Abstract: We show how to use "complementary priors" to eliminate the explaining-away effects that make inference difficult in densely connected belief nets that have many hidden layers. Using complementary priors, we derive a fast, greedy algorithm that can learn deep, directed belief networks one layer at a time, provided the top two layers form an undirected associative memory. The fast, greedy algorithm is used to initialize a slower learning procedure that fine-tunes the weights using a contrastive version of the wake-sleep algorithm. After fine-tuning, a network with three hidden layers forms a very good generative model of the joint distribution of handwritten digit images and their labels. This generative model gives better digit classification than the best discriminative learning algorithms. The low-dimensional manifolds on which the digits lie are modeled by long ravines in the free-energy landscape of the top-level associative memory, and it is easy to explore these ravines by using the directed connections to display what the associative memory has in mind.

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Topics: Deep belief network (63%), Convolutional Deep Belief Networks (61%), Generative model (58%) ... read more

13,005 Citations


Open accessProceedings Article
Ilya Sutskever1, Oriol Vinyals1, Quoc V. Le1Institutions (1)
08 Dec 2014-
Abstract: Deep Neural Networks (DNNs) are powerful models that have achieved excellent performance on difficult learning tasks. Although DNNs work well whenever large labeled training sets are available, they cannot be used to map sequences to sequences. In this paper, we present a general end-to-end approach to sequence learning that makes minimal assumptions on the sequence structure. Our method uses a multilayered Long Short-Term Memory (LSTM) to map the input sequence to a vector of a fixed dimensionality, and then another deep LSTM to decode the target sequence from the vector. Our main result is that on an English to French translation task from the WMT-14 dataset, the translations produced by the LSTM achieve a BLEU score of 34.8 on the entire test set, where the LSTM's BLEU score was penalized on out-of-vocabulary words. Additionally, the LSTM did not have difficulty on long sentences. For comparison, a phrase-based SMT system achieves a BLEU score of 33.3 on the same dataset. When we used the LSTM to rerank the 1000 hypotheses produced by the aforementioned SMT system, its BLEU score increases to 36.5, which is close to the previous state of the art. The LSTM also learned sensible phrase and sentence representations that are sensitive to word order and are relatively invariant to the active and the passive voice. Finally, we found that reversing the order of the words in all source sentences (but not target sentences) improved the LSTM's performance markedly, because doing so introduced many short term dependencies between the source and the target sentence which made the optimization problem easier.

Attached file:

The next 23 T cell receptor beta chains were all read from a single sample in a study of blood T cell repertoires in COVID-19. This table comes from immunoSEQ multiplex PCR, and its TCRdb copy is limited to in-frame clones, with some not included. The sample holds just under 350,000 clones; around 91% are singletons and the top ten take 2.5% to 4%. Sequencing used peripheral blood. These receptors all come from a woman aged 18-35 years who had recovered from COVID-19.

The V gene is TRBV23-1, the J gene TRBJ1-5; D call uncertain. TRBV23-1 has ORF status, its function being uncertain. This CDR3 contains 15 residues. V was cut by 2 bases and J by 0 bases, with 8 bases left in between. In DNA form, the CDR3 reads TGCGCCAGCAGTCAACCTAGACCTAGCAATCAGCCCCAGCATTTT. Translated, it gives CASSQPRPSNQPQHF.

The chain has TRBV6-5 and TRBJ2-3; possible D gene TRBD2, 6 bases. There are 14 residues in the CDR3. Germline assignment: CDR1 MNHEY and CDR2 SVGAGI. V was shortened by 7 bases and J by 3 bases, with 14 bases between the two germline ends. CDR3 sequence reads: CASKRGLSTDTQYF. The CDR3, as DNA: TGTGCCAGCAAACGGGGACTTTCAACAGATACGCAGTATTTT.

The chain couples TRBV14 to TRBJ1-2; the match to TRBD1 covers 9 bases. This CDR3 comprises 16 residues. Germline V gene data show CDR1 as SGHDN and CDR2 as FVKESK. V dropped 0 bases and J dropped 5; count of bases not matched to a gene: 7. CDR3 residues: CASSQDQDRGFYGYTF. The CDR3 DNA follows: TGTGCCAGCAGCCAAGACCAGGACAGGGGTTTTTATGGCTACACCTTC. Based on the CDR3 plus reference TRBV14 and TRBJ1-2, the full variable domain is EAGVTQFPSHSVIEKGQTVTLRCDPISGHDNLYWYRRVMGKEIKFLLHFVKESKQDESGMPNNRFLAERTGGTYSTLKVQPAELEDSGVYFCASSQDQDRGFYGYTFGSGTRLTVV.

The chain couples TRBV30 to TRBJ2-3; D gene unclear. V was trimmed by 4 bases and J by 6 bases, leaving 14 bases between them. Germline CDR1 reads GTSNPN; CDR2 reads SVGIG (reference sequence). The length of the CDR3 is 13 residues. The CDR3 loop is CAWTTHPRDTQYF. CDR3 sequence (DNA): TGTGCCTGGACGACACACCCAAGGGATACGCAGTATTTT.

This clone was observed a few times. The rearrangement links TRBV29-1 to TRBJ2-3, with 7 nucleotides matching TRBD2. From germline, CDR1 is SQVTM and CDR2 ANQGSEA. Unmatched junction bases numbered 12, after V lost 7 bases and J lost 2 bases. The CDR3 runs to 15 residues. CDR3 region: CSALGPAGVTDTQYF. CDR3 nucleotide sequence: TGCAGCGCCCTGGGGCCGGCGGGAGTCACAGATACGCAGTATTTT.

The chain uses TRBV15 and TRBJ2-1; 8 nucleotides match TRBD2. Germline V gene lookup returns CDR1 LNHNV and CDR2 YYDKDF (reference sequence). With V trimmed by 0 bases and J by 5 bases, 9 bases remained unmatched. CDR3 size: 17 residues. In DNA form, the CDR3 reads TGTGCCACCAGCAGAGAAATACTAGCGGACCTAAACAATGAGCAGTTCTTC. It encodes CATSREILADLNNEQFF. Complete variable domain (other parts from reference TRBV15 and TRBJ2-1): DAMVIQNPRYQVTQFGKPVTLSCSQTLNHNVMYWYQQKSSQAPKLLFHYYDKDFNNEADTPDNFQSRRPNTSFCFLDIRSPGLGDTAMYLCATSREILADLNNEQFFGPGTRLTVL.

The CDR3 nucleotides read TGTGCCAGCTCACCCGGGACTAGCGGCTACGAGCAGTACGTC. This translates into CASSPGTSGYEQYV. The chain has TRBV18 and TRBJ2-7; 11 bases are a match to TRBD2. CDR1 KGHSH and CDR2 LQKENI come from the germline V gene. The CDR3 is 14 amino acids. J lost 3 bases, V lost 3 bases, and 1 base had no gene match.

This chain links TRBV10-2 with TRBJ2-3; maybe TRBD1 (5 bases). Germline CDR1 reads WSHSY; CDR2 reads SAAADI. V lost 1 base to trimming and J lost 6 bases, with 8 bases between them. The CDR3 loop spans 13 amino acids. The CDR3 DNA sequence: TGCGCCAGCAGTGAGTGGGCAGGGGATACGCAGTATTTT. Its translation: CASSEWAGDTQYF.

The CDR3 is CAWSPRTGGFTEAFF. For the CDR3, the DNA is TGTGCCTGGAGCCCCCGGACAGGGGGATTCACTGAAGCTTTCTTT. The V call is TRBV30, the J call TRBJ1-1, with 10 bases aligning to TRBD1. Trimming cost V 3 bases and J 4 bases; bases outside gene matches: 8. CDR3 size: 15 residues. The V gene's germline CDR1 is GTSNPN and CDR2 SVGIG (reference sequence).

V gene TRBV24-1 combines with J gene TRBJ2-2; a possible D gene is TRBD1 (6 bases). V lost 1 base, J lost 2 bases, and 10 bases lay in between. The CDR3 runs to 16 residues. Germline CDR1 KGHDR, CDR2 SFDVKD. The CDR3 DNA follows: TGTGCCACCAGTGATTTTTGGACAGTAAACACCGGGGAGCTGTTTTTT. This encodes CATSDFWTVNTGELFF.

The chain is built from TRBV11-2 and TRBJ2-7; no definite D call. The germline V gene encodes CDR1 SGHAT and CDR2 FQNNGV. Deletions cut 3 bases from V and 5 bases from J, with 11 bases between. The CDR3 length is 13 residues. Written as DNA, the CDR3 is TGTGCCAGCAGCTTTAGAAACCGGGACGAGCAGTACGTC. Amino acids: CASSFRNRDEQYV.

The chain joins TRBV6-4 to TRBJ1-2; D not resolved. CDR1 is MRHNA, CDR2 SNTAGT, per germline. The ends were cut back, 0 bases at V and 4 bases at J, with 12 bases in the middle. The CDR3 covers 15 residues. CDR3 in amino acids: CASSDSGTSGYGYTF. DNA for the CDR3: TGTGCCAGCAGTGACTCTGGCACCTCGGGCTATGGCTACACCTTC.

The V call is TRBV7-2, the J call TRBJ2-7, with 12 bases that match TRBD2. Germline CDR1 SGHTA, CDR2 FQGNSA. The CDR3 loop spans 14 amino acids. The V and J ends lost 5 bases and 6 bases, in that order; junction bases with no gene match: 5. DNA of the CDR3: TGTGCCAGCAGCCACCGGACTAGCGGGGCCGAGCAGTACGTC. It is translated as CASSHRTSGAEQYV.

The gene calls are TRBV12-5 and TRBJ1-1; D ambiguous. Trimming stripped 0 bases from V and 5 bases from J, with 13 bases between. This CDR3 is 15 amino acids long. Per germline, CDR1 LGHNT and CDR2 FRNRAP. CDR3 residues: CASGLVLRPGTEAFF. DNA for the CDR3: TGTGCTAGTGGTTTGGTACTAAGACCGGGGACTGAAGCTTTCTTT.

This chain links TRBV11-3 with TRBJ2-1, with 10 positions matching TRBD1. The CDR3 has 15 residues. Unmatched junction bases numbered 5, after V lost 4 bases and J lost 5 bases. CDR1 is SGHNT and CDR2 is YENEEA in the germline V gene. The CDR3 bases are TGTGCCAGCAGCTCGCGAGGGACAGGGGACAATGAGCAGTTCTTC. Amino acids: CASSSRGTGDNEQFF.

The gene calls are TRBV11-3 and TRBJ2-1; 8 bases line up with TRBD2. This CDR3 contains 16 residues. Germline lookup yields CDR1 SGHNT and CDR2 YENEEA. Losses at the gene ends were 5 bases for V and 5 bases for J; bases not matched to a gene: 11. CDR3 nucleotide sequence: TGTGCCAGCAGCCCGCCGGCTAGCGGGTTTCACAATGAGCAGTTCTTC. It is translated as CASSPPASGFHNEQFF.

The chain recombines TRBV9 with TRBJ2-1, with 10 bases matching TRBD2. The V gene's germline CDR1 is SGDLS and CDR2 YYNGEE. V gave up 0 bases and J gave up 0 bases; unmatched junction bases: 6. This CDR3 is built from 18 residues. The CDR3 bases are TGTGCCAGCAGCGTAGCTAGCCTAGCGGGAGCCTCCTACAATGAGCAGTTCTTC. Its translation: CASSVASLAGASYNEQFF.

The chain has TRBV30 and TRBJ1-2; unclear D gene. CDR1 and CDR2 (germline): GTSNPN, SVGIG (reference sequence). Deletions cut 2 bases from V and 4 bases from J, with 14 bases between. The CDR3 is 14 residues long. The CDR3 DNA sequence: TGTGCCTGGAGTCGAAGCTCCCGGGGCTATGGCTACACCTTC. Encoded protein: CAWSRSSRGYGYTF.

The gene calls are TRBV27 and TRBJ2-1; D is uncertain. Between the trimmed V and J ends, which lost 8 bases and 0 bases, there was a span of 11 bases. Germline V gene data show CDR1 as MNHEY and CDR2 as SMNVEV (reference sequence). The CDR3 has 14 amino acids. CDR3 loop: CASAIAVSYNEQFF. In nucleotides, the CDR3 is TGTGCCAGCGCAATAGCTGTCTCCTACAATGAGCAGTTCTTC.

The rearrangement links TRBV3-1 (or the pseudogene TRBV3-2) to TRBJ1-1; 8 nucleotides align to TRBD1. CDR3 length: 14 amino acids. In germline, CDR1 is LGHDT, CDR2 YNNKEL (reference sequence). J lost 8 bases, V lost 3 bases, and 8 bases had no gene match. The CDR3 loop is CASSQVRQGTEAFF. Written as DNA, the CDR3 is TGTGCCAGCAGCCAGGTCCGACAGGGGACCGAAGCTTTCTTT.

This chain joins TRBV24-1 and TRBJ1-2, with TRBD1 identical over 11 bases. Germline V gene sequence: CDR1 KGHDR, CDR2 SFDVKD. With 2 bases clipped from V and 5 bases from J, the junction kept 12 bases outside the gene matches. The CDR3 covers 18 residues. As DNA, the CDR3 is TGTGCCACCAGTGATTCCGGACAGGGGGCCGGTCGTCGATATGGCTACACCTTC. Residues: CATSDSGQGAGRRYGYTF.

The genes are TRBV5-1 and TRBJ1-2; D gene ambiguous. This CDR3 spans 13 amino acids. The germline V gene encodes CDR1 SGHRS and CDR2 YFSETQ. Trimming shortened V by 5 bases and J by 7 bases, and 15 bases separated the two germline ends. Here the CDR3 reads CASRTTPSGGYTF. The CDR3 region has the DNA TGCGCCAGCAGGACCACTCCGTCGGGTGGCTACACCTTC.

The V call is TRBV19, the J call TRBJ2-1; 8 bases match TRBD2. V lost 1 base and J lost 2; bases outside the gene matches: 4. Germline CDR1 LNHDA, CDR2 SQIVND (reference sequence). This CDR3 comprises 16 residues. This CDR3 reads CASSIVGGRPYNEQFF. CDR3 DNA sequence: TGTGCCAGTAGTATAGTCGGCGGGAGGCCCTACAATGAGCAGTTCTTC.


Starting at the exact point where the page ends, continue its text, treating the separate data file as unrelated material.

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Topics: Sequence learning (52%), Phrase (50%)

9,680 Citations


Open accessJournal ArticleDOI: 10.1109/TPAMI.2013.50
Abstract: The success of machine learning algorithms generally depends on data representation, and we hypothesize that this is because different representations can entangle and hide more or less the different explanatory factors of variation behind the data. Although specific domain knowledge can be used to help design representations, learning with generic priors can also be used, and the quest for AI is motivating the design of more powerful representation-learning algorithms implementing such priors. This paper reviews recent work in the area of unsupervised feature learning and deep learning, covering advances in probabilistic models, autoencoders, manifold learning, and deep networks. This motivates longer term unanswered questions about the appropriate objectives for learning good representations, for computing representations (i.e., inference), and the geometrical connections between representation learning, density estimation, and manifold learning.

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8,575 Citations


Journal ArticleDOI: 10.1016/S0895-4356(01)00341-9
Abstract: The performance of a predictive model is overestimated when simply determined on the sample of subjects that was used to construct the model. Several internal validation methods are available that aim to provide a more accurate estimate of model performance in new subjects. We evaluated several variants of split-sample, cross-validation and bootstrapping methods with a logistic regression model that included eight predictors for 30-day mortality after an acute myocardial infarction. Random samples with a size between n = 572 and n = 9165 were drawn from a large data set (GUSTO-I; n = 40,830; 2851 deaths) to reflect modeling in data sets with between 5 and 80 events per variable. Independent performance was determined on the remaining subjects. Performance measures included discriminative ability, calibration and overall accuracy. We found that split-sample analyses gave overly pessimistic estimates of performance, with large variability. Cross-validation on 10% of the sample had low bias and low variability, but was not suitable for all performance measures. Internal validity could best be estimated with bootstrapping, which provided stable estimates with low bias. We conclude that split-sample validation is inefficient, and recommend bootstrapping for estimation of internal validity of a predictive logistic regression model.

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1,884 Citations